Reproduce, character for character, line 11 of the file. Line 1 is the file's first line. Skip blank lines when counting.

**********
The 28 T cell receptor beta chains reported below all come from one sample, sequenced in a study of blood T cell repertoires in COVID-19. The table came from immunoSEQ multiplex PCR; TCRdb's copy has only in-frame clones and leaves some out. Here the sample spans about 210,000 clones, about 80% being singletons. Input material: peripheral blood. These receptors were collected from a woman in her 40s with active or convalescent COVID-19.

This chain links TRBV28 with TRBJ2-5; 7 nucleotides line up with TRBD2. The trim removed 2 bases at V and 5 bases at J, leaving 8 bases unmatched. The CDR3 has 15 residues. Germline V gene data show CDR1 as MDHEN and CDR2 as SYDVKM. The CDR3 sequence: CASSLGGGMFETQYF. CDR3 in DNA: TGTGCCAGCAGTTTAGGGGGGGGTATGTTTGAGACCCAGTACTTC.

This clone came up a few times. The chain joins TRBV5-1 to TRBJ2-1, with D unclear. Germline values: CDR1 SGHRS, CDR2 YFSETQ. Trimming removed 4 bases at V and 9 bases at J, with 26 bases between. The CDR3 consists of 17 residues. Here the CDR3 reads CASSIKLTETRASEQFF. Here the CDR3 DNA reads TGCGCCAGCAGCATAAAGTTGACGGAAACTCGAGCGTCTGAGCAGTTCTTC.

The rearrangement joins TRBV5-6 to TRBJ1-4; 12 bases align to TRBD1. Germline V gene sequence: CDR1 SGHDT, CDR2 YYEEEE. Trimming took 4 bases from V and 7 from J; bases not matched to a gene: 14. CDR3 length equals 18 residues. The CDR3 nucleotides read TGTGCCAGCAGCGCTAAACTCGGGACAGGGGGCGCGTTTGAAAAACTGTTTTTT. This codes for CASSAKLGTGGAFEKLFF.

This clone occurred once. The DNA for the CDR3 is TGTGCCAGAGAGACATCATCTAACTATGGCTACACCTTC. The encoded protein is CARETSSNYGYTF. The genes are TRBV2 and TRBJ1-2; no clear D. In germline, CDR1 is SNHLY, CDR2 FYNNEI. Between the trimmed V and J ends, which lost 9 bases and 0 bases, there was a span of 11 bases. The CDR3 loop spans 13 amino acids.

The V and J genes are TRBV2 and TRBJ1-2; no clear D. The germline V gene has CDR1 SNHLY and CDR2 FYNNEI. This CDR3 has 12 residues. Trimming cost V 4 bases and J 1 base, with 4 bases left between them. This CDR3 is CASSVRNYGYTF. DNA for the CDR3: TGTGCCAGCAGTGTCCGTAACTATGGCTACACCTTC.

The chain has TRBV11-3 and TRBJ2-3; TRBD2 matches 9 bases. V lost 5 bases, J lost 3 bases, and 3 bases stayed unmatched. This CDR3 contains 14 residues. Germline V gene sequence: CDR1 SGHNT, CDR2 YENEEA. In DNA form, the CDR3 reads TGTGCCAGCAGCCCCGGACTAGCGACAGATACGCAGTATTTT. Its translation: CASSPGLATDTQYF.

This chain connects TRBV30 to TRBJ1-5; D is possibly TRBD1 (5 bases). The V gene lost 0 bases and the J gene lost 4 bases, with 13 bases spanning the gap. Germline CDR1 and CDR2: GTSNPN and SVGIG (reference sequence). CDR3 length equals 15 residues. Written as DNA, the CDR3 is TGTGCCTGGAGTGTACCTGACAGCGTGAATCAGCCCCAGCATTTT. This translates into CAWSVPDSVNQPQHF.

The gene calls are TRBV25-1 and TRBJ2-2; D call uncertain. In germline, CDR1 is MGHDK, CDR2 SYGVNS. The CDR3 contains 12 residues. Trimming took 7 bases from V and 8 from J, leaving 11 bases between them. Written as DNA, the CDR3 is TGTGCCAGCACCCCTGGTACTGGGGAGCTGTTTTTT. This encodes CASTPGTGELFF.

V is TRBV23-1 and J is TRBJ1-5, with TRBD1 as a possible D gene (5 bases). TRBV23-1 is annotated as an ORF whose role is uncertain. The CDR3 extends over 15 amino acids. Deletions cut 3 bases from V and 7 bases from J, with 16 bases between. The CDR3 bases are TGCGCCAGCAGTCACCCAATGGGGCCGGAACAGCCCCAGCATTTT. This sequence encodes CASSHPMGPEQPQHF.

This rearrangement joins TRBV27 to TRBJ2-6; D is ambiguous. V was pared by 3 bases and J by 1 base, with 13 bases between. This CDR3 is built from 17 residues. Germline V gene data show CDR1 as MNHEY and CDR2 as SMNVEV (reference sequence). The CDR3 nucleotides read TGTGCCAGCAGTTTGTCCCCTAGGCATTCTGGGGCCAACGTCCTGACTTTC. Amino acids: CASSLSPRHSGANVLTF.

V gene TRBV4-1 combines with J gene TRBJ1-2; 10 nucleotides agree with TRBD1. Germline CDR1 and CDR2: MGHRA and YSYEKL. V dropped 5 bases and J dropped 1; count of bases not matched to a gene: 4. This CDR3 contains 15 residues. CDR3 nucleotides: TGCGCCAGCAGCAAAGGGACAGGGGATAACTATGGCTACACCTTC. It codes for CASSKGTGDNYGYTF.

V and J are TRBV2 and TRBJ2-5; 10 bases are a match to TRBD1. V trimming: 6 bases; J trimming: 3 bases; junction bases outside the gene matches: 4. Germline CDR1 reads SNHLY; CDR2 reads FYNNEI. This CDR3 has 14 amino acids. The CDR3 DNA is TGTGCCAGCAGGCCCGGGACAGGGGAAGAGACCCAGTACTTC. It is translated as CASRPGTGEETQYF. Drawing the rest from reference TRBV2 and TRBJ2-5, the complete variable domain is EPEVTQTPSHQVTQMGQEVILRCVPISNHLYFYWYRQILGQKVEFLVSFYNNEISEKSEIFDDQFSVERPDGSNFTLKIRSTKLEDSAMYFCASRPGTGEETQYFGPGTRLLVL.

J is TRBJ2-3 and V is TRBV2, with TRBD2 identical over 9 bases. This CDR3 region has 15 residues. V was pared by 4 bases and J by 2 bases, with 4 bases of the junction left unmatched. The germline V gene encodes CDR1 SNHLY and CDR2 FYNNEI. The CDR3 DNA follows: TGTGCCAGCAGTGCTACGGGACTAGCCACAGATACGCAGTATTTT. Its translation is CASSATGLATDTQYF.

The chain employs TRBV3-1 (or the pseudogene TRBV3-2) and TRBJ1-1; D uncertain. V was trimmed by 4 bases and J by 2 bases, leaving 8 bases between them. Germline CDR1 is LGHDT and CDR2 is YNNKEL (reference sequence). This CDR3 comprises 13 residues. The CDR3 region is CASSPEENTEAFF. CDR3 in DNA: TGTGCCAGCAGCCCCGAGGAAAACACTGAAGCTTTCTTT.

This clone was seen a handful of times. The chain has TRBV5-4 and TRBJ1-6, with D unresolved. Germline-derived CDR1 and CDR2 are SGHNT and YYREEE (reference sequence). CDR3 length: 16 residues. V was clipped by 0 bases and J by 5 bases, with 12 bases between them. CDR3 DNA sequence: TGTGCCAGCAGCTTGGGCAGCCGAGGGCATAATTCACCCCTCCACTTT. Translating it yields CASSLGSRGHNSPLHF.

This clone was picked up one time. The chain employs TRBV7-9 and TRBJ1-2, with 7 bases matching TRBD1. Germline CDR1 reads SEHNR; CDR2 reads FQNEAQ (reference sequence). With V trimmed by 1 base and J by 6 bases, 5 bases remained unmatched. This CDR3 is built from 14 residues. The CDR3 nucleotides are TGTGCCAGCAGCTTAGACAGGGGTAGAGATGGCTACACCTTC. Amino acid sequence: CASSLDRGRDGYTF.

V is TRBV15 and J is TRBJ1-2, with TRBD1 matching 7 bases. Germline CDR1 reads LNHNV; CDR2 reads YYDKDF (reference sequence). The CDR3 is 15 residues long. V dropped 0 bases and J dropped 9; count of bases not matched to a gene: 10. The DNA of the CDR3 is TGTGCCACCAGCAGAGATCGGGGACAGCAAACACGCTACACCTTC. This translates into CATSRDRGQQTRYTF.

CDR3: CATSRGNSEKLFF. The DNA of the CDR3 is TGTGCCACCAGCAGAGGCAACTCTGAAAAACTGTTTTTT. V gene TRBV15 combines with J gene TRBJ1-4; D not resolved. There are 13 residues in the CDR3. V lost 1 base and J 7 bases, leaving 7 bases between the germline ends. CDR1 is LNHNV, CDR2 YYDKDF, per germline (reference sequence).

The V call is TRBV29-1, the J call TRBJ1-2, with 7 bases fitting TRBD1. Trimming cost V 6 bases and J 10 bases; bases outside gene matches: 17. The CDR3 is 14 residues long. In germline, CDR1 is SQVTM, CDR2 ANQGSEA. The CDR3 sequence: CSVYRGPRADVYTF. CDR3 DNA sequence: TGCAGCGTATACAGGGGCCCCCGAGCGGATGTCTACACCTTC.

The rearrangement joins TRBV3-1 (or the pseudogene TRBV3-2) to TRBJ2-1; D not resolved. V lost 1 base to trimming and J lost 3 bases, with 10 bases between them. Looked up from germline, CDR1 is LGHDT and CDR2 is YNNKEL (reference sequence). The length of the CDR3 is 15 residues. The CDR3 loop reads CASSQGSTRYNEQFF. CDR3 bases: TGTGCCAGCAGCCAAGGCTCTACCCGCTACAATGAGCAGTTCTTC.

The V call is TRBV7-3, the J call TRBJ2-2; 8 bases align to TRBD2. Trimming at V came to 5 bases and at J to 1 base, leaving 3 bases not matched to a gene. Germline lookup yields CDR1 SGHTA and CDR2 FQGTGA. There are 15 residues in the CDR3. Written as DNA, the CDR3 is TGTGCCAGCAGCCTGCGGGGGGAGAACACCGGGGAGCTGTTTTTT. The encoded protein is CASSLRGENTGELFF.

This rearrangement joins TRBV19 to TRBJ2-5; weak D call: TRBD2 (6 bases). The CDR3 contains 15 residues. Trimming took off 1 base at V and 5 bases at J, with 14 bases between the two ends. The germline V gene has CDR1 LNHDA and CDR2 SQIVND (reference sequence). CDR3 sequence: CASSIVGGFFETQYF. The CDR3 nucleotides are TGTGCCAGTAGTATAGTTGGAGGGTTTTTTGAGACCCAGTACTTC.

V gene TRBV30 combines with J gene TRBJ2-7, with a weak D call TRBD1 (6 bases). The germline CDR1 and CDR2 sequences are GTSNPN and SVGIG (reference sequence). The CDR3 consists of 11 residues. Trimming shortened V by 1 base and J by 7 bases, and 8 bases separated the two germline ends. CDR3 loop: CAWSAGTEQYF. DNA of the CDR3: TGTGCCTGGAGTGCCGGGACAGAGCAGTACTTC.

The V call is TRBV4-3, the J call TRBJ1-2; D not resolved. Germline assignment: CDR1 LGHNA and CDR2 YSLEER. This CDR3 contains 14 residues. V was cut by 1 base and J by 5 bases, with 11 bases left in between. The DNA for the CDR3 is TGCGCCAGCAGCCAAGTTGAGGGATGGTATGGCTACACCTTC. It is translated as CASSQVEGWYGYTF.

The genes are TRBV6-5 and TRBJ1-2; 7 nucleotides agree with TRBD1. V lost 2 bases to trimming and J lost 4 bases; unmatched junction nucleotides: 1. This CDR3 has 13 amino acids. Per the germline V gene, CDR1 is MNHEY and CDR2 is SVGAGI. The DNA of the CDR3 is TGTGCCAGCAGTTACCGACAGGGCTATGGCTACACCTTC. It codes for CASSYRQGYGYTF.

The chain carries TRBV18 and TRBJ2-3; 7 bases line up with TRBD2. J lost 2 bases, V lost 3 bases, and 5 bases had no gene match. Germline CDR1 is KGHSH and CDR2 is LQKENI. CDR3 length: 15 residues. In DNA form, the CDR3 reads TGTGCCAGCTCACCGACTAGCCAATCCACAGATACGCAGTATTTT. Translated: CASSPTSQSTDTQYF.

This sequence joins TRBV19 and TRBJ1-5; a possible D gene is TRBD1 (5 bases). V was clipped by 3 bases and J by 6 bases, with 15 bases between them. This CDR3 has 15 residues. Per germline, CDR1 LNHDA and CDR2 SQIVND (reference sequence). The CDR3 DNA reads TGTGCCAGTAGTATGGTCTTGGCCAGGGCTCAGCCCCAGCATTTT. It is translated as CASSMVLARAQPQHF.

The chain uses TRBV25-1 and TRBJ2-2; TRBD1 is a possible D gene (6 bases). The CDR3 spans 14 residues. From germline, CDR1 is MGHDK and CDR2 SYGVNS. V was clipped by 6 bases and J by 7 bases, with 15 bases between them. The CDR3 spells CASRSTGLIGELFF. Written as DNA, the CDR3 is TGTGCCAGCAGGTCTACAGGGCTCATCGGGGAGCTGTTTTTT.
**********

This rearrangement joins TRBV27 to TRBJ2-6; D is ambiguous. V was pared by 3 bases and J by 1 base, with 13 bases between. This CDR3 is built from 17 residues. Germline V gene data show CDR1 as MNHEY and CDR2 as SMNVEV (reference sequence). The CDR3 nucleotides read TGTGCCAGCAGTTTGTCCCCTAGGCATTCTGGGGCCAACGTCCTGACTTTC. Amino acids: CASSLSPRHSGANVLTF.